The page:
A Musical Interlude


Love: a poem

Love is like a large piece of cheesecloth attached to a revolving bowling ball covered in fructose and postage stamps.

Love is like a black velvet painting of Elvis; except one of the sideburns is missing, the jumpsuit is on inside out, and Elvis is a black midget.

Love is like a made-for-TV movie starring Pia Zadora and David Soul as wacky, suburban neo-Nazis whose refrigerator is on the verge of breaking down while the dog begs for neutering. (Dog!)

Love is like George Bush’s left, not his right, but his left testicle swinging gently in the airspace over Panama, glowing gently like a neon ball or something, while the barefoot children beneath fill their buckets with chicken entrails and dream of Oldsmobiles and Saran Wrap.

Love is like Isadora Duncan, her svelte, taut, well-muscled body enwrapped in translucent, silk scarves suddenly swallowed whole by frogs with lisps.

Love is like bell-bottom trousers filled with lint, wax lips, empty Pez dispensers…but the lint doesn’t exist.

by Fish Karma (from the album: “Teddy in the Sky with Magnets” – 1991 Triple X Records)



  1. I thought this was going to be a Tom Robbins passage I was unaware of!

    “Who knows how to make love stay? Tell love you are going to the Junior’s Deli on Flatbush Avenue in Brooklyn to pick up a cheesecake, and if love stays, it can have half. It will stay. Tell love you want a momento of it and obtain a lock of its hair. Burn the hair in a dime-store incense burner with yin/yang symbols on three sides. Face southwest. Talk fast over the burning hair in a convincingly exotic language. Remove the ashes of the burnt hair and use them to paint a mustache on your face. Find love. Tell it you are someone new. It will stay. Wake love up in the middle of the night. Tell it the world is on fire. Dash to the bedroom window and pee out of it. Casually return to bed and assure love that everything is going to be all right. Fall asleep. Love will be there in the morning.” –Still Life With Woodpecker.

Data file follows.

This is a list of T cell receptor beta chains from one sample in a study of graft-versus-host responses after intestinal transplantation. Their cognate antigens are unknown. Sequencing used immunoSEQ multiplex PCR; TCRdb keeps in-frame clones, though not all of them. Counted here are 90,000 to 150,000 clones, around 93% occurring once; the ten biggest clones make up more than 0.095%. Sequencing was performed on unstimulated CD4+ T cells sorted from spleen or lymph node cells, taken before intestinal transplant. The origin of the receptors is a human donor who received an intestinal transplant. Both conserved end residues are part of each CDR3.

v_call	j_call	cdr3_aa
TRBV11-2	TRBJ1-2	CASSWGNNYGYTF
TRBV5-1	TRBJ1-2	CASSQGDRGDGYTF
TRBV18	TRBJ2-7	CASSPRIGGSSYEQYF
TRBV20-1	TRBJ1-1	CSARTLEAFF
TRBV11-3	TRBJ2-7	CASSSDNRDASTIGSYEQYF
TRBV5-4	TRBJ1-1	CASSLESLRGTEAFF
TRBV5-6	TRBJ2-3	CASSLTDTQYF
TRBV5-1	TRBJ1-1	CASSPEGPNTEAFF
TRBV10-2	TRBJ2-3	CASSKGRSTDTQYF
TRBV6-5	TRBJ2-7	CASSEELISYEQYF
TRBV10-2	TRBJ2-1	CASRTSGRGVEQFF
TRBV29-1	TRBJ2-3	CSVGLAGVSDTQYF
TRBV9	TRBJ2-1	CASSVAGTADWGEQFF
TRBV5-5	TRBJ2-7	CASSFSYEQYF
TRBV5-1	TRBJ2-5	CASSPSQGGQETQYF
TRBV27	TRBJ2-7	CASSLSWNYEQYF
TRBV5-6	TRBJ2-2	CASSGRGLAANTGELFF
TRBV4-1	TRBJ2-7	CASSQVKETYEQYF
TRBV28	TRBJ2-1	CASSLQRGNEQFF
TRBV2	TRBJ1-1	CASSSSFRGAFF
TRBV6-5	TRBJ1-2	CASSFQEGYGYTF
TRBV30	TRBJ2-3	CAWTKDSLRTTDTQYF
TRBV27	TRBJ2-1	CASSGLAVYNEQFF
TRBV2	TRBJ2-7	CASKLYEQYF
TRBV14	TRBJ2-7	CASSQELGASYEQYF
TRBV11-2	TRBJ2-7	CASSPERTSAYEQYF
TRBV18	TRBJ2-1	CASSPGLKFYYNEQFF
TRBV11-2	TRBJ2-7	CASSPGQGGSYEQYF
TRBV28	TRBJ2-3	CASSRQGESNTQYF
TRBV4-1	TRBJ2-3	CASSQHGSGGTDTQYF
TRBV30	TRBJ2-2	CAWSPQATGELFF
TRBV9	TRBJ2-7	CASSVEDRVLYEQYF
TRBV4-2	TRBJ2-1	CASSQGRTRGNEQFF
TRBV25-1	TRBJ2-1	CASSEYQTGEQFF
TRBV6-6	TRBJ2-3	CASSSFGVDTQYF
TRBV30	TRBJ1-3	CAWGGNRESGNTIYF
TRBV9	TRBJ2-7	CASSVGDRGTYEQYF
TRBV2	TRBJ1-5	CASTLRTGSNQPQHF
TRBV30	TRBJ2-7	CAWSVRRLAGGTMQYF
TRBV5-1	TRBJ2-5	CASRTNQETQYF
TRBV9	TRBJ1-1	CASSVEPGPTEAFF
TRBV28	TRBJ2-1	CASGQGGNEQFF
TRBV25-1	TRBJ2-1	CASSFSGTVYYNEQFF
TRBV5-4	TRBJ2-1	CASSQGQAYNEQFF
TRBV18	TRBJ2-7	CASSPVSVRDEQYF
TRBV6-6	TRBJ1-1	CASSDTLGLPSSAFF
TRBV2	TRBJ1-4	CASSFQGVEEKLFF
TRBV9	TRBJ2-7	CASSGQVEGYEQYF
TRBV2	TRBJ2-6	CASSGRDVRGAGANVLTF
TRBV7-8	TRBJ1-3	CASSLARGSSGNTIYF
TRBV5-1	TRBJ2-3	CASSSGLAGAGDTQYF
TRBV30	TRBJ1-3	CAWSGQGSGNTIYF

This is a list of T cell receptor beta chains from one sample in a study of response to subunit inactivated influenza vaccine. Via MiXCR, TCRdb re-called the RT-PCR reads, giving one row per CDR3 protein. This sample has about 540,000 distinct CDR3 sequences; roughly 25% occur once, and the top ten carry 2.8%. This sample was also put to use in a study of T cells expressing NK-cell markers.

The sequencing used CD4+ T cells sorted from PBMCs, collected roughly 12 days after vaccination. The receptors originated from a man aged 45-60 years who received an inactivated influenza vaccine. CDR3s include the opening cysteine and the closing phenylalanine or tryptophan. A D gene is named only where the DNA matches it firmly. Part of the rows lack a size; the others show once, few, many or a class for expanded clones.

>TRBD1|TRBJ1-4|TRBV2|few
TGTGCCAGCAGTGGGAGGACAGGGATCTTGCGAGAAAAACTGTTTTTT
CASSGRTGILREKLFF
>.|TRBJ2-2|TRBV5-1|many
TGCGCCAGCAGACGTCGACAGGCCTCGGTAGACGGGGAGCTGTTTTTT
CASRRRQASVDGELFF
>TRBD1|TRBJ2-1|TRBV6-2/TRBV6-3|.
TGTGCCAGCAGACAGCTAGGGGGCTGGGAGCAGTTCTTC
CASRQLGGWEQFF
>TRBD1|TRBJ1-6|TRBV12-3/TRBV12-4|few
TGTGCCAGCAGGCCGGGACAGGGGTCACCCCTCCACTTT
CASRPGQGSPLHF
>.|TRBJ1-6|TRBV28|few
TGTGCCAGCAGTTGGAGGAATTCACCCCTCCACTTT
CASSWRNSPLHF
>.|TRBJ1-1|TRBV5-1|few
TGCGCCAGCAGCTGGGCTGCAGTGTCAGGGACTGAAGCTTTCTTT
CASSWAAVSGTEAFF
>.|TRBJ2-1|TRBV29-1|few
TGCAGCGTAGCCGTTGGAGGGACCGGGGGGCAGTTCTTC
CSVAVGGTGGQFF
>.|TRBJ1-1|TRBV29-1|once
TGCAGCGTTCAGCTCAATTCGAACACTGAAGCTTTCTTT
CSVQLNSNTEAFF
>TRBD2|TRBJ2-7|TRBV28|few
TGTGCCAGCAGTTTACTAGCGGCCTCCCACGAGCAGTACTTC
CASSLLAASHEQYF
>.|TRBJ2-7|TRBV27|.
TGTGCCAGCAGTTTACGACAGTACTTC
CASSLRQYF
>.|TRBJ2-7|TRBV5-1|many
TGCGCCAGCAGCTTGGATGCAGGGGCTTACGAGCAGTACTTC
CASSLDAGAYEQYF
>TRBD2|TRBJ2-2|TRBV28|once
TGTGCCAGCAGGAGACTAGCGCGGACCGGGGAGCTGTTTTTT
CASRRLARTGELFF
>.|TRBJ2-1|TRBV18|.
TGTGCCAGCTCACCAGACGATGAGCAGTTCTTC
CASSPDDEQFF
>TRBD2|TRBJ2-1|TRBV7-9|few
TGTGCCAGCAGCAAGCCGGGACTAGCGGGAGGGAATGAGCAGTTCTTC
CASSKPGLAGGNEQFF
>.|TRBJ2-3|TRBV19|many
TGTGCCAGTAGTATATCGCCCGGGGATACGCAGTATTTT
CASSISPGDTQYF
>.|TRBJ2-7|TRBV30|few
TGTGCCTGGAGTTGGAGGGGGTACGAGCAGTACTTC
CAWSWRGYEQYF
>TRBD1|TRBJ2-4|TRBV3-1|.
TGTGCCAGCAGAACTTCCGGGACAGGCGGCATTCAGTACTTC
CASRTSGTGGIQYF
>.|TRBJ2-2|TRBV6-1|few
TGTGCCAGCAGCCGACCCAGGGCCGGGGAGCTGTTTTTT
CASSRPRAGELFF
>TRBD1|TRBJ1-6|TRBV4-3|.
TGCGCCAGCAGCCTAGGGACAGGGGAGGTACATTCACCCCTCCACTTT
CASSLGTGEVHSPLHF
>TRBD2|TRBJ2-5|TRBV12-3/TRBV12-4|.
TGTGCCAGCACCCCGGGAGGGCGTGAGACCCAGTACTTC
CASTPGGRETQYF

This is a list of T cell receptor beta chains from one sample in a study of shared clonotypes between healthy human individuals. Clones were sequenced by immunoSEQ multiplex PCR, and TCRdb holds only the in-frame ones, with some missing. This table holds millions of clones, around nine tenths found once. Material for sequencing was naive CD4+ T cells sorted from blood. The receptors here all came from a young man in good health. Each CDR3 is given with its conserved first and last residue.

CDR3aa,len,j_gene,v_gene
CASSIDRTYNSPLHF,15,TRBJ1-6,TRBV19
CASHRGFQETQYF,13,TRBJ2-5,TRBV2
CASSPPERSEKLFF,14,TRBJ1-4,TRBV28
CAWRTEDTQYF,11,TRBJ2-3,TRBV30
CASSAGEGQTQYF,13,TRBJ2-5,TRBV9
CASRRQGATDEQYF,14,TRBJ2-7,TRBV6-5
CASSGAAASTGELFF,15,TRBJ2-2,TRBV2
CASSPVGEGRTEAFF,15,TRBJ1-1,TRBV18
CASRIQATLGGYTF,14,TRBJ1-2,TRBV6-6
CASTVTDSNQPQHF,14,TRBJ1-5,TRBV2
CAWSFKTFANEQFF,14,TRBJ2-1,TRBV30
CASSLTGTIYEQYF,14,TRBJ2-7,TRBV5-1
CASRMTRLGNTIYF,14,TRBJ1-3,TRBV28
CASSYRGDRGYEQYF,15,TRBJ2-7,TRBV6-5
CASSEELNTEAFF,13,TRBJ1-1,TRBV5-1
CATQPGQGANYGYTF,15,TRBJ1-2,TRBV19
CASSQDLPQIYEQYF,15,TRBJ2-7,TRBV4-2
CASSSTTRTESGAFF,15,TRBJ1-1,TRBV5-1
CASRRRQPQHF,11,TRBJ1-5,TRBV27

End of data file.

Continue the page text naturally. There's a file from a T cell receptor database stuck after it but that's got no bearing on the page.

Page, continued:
I think you’d like that book. It’s my favorite of his. I have it. I will bring it to you. Although every time I let someone borrow a book I sometimes never hear from them again, so don’t do that!

    1. Well, my friend of friends, fear not losing me or your beloved tome; I own a copy myself. In fact, to make the whole deal one that involves you and introducing me to the book, I will share this: I borrowed it from a library and never returned it.

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